As African Americans moved into the 32nd Ward, many white families moved out. While some white residents moved to suburban areas to avoid desegregation, others frantically moved multiple times throughout the city to find “peace” in an all-white neighborhood. In 1900, Tennessee-born jewelry engraver Thomas Washington Hitchcock lived with his wife and four children in a home at 2047 N. Gratz Street, located in an all-white community. By 1910, Hitchcock sold his house and moved with his family to another home in North Philadelphia located at 1929 N. 19th Street. At this home, the same one James Teagle would eventually live in by 1920, Hitchcock was unsatisfied with the demographic change in the area, sold the house, and moved again. At the time of Hitchcock’s death in 1924, his family lived in a new home, two doors down from their previous residence. Furthermore, Hitchcock’s death did not end the family’s instinct to engage in white flight. In 1930, Hitchcock’s wife Anna moved with her family for a fourth time to an all-white North Philadelphia neighborhood where there were still affordable homes available! Moreover, racism and irrational fear about a “black invasion” drove thousands of white residents to leave their neighborhoods during the early years of the Great Migration.
In March 1935, the Philadelphia Tribune published its investigation into Philadelphia’s housing situation. In the article, “Slums No Accident Claims Tribune Housing Investigator,” journalist Harry B. Webber explained how real estate agents capitalized on racial prejudice and profited from “black and white alike” by engaging in blockbusting. Realtors often “planted” a “colored family” in a “lily white block” in North and West Philadelphia neighborhoods and waited for white families to respond with panic selling. Real estate agents knew white residents would detest their Black neighbors, so they offered white homeowners cash for their homes. White families took the money and put a down payment on a new home in a white neighborhood, while the realtors sold the vacated homes to Black families at a rate of at least a thousand dollars more than what the real estate agents paid. By 1935, this was a citywide realtor scheme done on approximately 5,500 residential blocks in Philadelphia.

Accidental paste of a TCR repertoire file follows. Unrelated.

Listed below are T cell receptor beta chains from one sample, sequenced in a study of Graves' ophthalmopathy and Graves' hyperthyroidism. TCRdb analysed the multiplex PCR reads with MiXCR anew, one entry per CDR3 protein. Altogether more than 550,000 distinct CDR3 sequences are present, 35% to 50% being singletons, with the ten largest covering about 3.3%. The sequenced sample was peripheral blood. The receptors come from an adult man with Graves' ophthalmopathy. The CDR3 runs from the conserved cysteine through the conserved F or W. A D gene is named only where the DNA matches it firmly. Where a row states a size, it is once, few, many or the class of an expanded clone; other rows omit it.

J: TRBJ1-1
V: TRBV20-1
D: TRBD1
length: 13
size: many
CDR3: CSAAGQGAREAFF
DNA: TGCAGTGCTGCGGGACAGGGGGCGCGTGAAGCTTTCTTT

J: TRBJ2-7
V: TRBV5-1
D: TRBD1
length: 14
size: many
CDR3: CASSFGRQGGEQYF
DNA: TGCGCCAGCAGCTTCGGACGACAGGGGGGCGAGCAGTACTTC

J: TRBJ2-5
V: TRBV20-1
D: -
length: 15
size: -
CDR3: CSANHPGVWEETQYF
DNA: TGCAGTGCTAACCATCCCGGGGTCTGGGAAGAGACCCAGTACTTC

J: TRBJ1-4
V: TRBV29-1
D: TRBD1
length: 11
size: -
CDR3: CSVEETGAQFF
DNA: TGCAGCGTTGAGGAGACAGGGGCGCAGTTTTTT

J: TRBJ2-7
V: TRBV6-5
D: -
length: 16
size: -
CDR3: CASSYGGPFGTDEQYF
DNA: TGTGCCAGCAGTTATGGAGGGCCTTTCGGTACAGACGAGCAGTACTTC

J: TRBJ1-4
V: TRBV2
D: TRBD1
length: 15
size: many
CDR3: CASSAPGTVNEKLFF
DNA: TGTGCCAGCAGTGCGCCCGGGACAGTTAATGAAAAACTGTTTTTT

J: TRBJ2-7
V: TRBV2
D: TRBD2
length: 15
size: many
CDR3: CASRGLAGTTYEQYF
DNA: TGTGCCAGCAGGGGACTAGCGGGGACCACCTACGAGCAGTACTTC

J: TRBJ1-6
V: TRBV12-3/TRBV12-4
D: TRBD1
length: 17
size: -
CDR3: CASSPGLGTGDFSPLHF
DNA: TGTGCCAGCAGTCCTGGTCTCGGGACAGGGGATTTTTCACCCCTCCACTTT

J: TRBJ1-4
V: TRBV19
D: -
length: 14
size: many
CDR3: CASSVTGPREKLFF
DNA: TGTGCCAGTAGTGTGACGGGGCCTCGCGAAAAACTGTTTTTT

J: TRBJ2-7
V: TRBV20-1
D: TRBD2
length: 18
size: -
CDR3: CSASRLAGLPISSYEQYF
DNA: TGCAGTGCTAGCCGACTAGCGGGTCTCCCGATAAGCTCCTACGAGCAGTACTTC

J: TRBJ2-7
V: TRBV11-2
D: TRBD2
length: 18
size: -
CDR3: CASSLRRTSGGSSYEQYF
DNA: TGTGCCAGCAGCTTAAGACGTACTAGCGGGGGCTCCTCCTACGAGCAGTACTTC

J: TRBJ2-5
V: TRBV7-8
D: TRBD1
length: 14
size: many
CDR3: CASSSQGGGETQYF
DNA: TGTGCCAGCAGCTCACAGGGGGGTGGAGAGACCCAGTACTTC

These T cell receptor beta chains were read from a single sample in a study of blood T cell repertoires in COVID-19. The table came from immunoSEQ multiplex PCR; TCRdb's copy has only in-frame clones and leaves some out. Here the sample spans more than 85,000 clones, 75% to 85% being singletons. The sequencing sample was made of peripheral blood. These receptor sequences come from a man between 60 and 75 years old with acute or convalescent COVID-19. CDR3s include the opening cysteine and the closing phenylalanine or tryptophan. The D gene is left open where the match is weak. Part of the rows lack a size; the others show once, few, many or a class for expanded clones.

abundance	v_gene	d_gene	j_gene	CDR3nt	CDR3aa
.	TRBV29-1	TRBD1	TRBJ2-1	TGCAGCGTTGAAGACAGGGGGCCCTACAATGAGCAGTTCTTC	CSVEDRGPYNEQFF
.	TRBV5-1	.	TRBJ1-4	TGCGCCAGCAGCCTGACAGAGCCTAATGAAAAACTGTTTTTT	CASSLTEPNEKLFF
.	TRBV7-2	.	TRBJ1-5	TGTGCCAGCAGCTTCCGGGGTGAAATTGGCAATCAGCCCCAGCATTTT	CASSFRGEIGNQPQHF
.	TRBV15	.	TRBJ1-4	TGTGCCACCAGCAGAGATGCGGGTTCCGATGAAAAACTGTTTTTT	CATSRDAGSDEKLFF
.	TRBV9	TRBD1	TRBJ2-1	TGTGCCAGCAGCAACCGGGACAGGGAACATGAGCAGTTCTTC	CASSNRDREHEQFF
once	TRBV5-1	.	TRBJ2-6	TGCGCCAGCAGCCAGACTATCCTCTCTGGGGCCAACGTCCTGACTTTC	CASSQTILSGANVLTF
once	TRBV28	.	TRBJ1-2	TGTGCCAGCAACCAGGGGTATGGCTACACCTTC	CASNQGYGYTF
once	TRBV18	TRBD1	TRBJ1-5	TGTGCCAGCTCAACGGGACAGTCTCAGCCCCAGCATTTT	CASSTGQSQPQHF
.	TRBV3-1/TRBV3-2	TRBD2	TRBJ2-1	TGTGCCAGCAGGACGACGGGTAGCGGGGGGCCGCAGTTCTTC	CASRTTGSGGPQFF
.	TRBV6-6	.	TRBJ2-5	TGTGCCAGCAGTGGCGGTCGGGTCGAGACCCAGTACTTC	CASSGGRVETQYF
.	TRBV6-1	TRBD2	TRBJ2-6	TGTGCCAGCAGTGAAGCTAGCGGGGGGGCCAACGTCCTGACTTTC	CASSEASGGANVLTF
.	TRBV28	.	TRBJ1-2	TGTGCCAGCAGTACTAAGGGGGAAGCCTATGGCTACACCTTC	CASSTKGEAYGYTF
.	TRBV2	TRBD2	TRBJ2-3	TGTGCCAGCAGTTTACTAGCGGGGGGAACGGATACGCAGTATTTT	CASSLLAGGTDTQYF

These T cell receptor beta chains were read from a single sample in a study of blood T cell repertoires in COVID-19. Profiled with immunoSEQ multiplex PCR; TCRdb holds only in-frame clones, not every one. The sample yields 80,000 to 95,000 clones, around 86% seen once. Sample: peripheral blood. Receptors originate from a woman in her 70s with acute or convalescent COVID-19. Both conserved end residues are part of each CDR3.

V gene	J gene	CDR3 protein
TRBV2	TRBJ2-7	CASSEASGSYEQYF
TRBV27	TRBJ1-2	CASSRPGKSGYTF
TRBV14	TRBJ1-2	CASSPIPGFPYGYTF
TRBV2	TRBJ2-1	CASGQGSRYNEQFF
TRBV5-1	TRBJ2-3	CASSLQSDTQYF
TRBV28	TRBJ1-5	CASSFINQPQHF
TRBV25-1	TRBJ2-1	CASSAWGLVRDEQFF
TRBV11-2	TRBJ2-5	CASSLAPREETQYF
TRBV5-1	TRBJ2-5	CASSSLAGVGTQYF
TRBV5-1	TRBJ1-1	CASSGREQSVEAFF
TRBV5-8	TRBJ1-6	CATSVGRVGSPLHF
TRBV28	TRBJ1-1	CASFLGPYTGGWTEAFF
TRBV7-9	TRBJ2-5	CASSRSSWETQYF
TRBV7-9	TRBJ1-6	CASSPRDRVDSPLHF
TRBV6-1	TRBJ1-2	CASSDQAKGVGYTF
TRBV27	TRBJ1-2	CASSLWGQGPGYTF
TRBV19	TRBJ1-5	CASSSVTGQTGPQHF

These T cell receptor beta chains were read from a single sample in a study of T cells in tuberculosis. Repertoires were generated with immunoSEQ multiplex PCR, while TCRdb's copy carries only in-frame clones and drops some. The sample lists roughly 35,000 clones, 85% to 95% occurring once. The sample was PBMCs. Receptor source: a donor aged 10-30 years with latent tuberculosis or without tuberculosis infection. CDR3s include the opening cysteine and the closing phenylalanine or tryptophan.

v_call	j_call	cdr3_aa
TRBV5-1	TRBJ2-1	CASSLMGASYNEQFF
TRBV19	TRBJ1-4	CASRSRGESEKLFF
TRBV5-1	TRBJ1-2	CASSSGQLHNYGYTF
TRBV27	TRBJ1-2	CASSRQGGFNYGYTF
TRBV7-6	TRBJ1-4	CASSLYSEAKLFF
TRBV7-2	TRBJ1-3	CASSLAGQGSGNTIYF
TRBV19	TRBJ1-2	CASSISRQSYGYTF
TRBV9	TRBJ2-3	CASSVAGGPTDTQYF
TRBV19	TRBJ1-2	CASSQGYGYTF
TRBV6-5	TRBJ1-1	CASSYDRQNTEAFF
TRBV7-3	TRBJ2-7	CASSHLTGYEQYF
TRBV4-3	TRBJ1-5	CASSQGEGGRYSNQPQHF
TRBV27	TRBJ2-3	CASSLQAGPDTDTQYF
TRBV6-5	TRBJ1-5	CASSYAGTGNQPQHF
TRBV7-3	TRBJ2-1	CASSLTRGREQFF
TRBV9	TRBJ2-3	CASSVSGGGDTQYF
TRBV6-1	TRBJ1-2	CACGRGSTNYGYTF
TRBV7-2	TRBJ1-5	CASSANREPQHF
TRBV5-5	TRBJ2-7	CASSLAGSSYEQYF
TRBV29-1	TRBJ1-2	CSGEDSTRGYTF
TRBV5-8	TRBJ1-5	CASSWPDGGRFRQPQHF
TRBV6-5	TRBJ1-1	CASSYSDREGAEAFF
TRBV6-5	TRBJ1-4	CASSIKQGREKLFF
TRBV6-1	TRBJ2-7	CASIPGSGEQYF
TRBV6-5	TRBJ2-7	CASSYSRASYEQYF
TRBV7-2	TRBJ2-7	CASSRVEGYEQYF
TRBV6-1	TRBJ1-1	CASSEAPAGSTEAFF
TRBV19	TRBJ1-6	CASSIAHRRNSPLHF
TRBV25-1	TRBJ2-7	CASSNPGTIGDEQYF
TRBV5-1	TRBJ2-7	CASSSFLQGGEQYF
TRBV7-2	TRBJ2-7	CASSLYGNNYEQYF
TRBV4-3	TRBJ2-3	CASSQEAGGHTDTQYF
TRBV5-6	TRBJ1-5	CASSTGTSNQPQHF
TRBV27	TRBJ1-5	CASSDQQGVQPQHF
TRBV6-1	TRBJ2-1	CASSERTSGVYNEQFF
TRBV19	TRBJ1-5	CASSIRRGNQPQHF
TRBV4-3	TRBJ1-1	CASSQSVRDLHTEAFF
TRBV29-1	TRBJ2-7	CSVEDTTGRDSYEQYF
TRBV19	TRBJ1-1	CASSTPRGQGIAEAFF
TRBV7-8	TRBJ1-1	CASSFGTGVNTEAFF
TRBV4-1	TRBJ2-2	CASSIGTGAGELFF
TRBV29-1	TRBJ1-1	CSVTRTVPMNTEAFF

Pre-World War II white flight occurred in Philadelphia and other Northern cities like Baltimore, Boston, Detroit, and Cleveland where residential segregation increased nationally by 34% in the 1910s and over 50% during the 1920s. From the 1920s-1940s, North, West, and South Philadelphia saw its Black population increase by 50-80% as white flight occurred. For the white families who either refused to move or could not afford to leave their community as it desegregated, racial tropes about African American communities encouraged white people to stay within their neighborhoods and only utilize public and private resources like schools and businesses that were contained in their communities. However, many African Americans continued to desegregate all-white neighborhoods in urban cities and the suburbs, with a small percentage of Black and mixed-race families experiencing incidents of residential violence through the 1970s. The legacy of housing discrimination in America is not only hypersegregation, but also racial tension and inequality. Since 2000, Philadelphia has consistently ranked one of the top twelve most-segregated cities in America. Additionally, the same disadvantaged, non-white spaces marginalized by segregation and divestment generations ago are now hotspots for COVID cases, food deserts, and defunded education. Housing discrimination has been legally banned on paper since 1968, but there is still more work to do in eliminating the lingering effects of its past existence today.
- “Teagle’s White Wife the Cause of Trouble at 60th and Spruce Streets,” Philadelphia Tribune, Nov. 14, 1914, 5. A trinity house, also known as a bandbox house, was an attached, two or three-story townhouse under 1000 square feet with a winding staircase and each floor containing one room. Today, Philadelphia’s “rowhomes” are the closest likeness to a bandbox home of the nineteenth and early twentieth centuries. ↩
- James Wolfinger, Philadelphia Divided: Race and Politics in the City of Brotherly Love, (Chapel Hill: University of North Carolina Press, 2007), 2. ↩